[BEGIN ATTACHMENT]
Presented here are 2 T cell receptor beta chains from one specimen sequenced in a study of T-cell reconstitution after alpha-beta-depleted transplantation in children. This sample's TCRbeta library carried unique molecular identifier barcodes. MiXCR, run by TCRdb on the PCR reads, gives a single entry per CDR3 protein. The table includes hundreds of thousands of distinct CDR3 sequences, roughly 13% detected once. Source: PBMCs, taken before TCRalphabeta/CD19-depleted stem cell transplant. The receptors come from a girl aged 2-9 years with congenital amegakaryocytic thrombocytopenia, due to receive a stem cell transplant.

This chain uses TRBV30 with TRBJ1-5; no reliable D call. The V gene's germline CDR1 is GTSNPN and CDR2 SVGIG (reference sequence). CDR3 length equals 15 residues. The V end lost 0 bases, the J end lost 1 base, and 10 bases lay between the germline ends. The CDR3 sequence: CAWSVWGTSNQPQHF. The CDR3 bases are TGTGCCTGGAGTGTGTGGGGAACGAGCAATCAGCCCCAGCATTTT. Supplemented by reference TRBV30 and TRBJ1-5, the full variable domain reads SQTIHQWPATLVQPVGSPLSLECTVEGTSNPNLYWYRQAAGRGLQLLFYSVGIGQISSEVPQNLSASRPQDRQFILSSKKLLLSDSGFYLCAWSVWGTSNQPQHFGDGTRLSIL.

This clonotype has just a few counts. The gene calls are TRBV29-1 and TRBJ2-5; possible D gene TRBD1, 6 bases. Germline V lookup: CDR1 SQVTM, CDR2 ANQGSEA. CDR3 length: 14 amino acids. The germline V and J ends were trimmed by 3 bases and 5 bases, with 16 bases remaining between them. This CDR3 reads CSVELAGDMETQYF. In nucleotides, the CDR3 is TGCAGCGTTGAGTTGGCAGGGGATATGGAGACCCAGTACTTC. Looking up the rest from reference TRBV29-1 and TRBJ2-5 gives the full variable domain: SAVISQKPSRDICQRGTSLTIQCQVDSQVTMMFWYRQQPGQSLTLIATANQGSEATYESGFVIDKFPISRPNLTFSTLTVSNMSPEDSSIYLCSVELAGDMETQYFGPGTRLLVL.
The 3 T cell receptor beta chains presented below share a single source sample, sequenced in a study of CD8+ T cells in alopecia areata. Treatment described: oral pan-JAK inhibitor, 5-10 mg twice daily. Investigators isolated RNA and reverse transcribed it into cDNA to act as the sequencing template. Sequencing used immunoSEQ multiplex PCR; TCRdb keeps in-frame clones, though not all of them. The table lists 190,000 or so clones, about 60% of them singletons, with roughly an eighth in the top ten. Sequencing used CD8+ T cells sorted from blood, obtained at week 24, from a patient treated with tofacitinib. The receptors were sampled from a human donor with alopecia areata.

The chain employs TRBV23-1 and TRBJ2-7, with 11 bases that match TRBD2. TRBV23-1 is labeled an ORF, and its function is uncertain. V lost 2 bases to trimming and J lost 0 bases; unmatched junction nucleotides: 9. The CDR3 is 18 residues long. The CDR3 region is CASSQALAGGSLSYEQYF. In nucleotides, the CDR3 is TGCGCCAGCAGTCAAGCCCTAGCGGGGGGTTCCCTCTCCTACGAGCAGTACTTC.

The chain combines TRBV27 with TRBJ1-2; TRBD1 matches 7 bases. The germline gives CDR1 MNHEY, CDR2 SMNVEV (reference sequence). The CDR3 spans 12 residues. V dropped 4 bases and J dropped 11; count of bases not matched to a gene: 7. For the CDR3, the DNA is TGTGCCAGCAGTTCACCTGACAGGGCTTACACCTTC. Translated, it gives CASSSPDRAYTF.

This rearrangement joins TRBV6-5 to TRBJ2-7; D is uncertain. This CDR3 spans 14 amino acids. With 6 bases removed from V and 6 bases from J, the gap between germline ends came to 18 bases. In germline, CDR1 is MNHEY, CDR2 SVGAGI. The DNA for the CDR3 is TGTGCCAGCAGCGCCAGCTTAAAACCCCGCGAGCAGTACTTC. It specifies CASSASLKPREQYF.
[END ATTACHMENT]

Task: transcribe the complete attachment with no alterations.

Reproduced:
Presented here are 2 T cell receptor beta chains from one specimen sequenced in a study of T-cell reconstitution after alpha-beta-depleted transplantation in children. This sample's TCRbeta library carried unique molecular identifier barcodes. MiXCR, run by TCRdb on the PCR reads, gives a single entry per CDR3 protein. The table includes hundreds of thousands of distinct CDR3 sequences, roughly 13% detected once. Source: PBMCs, taken before TCRalphabeta/CD19-depleted stem cell transplant. The receptors come from a girl aged 2-9 years with congenital amegakaryocytic thrombocytopenia, due to receive a stem cell transplant.

This chain uses TRBV30 with TRBJ1-5; no reliable D call. The V gene's germline CDR1 is GTSNPN and CDR2 SVGIG (reference sequence). CDR3 length equals 15 residues. The V end lost 0 bases, the J end lost 1 base, and 10 bases lay between the germline ends. The CDR3 sequence: CAWSVWGTSNQPQHF. The CDR3 bases are TGTGCCTGGAGTGTGTGGGGAACGAGCAATCAGCCCCAGCATTTT. Supplemented by reference TRBV30 and TRBJ1-5, the full variable domain reads SQTIHQWPATLVQPVGSPLSLECTVEGTSNPNLYWYRQAAGRGLQLLFYSVGIGQISSEVPQNLSASRPQDRQFILSSKKLLLSDSGFYLCAWSVWGTSNQPQHFGDGTRLSIL.

This clonotype has just a few counts. The gene calls are TRBV29-1 and TRBJ2-5; possible D gene TRBD1, 6 bases. Germline V lookup: CDR1 SQVTM, CDR2 ANQGSEA. CDR3 length: 14 amino acids. The germline V and J ends were trimmed by 3 bases and 5 bases, with 16 bases remaining between them. This CDR3 reads CSVELAGDMETQYF. In nucleotides, the CDR3 is TGCAGCGTTGAGTTGGCAGGGGATATGGAGACCCAGTACTTC. Looking up the rest from reference TRBV29-1 and TRBJ2-5 gives the full variable domain: SAVISQKPSRDICQRGTSLTIQCQVDSQVTMMFWYRQQPGQSLTLIATANQGSEATYESGFVIDKFPISRPNLTFSTLTVSNMSPEDSSIYLCSVELAGDMETQYFGPGTRLLVL.
The 3 T cell receptor beta chains presented below share a single source sample, sequenced in a study of CD8+ T cells in alopecia areata. Treatment described: oral pan-JAK inhibitor, 5-10 mg twice daily. Investigators isolated RNA and reverse transcribed it into cDNA to act as the sequencing template. Sequencing used immunoSEQ multiplex PCR; TCRdb keeps in-frame clones, though not all of them. The table lists 190,000 or so clones, about 60% of them singletons, with roughly an eighth in the top ten. Sequencing used CD8+ T cells sorted from blood, obtained at week 24, from a patient treated with tofacitinib. The receptors were sampled from a human donor with alopecia areata.

The chain employs TRBV23-1 and TRBJ2-7, with 11 bases that match TRBD2. TRBV23-1 is labeled an ORF, and its function is uncertain. V lost 2 bases to trimming and J lost 0 bases; unmatched junction nucleotides: 9. The CDR3 is 18 residues long. The CDR3 region is CASSQALAGGSLSYEQYF. In nucleotides, the CDR3 is TGCGCCAGCAGTCAAGCCCTAGCGGGGGGTTCCCTCTCCTACGAGCAGTACTTC.

The chain combines TRBV27 with TRBJ1-2; TRBD1 matches 7 bases. The germline gives CDR1 MNHEY, CDR2 SMNVEV (reference sequence). The CDR3 spans 12 residues. V dropped 4 bases and J dropped 11; count of bases not matched to a gene: 7. For the CDR3, the DNA is TGTGCCAGCAGTTCACCTGACAGGGCTTACACCTTC. Translated, it gives CASSSPDRAYTF.

This rearrangement joins TRBV6-5 to TRBJ2-7; D is uncertain. This CDR3 spans 14 amino acids. With 6 bases removed from V and 6 bases from J, the gap between germline ends came to 18 bases. In germline, CDR1 is MNHEY, CDR2 SVGAGI. The DNA for the CDR3 is TGTGCCAGCAGCGCCAGCTTAAAACCCCGCGAGCAGTACTTC. It specifies CASSASLKPREQYF.